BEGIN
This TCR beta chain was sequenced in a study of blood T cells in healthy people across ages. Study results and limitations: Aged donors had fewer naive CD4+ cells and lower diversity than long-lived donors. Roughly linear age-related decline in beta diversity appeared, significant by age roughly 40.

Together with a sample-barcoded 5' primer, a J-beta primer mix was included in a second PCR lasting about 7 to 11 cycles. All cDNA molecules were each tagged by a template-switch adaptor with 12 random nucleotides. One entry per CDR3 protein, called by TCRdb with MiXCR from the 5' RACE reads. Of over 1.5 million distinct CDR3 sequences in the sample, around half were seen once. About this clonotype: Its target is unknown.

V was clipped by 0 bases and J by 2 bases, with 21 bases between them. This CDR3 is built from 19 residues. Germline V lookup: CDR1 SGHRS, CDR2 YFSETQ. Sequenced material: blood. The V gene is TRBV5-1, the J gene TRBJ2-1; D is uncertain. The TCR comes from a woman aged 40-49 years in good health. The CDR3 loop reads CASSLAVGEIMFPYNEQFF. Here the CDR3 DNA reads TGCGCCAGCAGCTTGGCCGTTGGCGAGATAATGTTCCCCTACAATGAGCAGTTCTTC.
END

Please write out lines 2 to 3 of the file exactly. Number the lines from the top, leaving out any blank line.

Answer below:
Together with a sample-barcoded 5' primer, a J-beta primer mix was included in a second PCR lasting about 7 to 11 cycles. All cDNA molecules were each tagged by a template-switch adaptor with 12 random nucleotides. One entry per CDR3 protein, called by TCRdb with MiXCR from the 5' RACE reads. Of over 1.5 million distinct CDR3 sequences in the sample, around half were seen once. About this clonotype: Its target is unknown.

V was clipped by 0 bases and J by 2 bases, with 21 bases between them. This CDR3 is built from 19 residues. Germline V lookup: CDR1 SGHRS, CDR2 YFSETQ. Sequenced material: blood. The V gene is TRBV5-1, the J gene TRBJ2-1; D is uncertain. The TCR comes from a woman aged 40-49 years in good health. The CDR3 loop reads CASSLAVGEIMFPYNEQFF. Here the CDR3 DNA reads TGCGCCAGCAGCTTGGCCGTTGGCGAGATAATGTTCCCCTACAATGAGCAGTTCTTC.